Filters affect the timbre or frequency content of a sound. As a point of reference to the examples, here is the clean recording:
Low pass filter (LPF)
An LPF removes frequencies above a cutoff point.
The clean recording going through an LPF with the cutoff set to 1KHz
High pass filter (HPF)
Removes frequencies below a cutoff point.
The clean recording going through an HPF with the cutoff set to 1KHz
Band pass filter (BPF)
A BPF removes frequencies above and below a certain range. A BPF can also be defined as using an LPF and an HPF simultaneously.
A notch filter emoves a specific frequency or range of frequencies. This is the opposite of what a BPF does.
The clean recording going through an notch filter at 200Hz and succeeding octaves
Most of you will understandably be unfamiliar with the above filter shapes. However, I am sure that just about everyone has encountered equalization. They are also included in this group of effects. Equalization (EQ) is the increase or reduction of various frequencies in a signal. There are two commonly used types of equalization
Provides separate controls for specific frequencies across a given spectrum.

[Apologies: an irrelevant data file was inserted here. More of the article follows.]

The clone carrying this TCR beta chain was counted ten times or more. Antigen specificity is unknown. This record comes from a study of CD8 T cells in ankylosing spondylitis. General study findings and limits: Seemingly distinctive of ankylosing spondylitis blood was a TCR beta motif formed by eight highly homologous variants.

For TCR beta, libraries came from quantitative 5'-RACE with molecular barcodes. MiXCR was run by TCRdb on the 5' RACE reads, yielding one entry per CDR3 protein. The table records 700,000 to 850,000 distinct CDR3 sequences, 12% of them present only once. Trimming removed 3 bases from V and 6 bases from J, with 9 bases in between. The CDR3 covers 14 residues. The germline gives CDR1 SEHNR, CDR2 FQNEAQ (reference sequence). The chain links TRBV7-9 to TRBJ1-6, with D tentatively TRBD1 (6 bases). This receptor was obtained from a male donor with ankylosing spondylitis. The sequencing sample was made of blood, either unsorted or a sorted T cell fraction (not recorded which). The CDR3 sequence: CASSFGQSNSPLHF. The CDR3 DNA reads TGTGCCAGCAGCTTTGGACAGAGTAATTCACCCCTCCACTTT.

The clean recording going through a 10 band graphic EQ for added brightness (decrease in lower and increase in upper midrange and high frequencies)
A single control (knob or slider) on a parametric EQ, on the other hand, is able to control a range of frequencies. The center of this range is the frequency that is affected the most by the controller. The amount of change then decreases the further the frequency is from the center. While not as precise as a graphic EQ, it’s more intuitive and effective for broad and quick changes.
The clean recording going through a parametric EQ for an old radio sound effect
Filter effects actually abound, and perhaps we can cover more of them later. But for now, these are among the ones you will find most useful.
And… that’s all I want to cover regarding audio effects! We’ll undoubtedly get into this some more. But for now, I’d like everybody to take the time to explore them in your respective DAWs.
Good luck and have fun!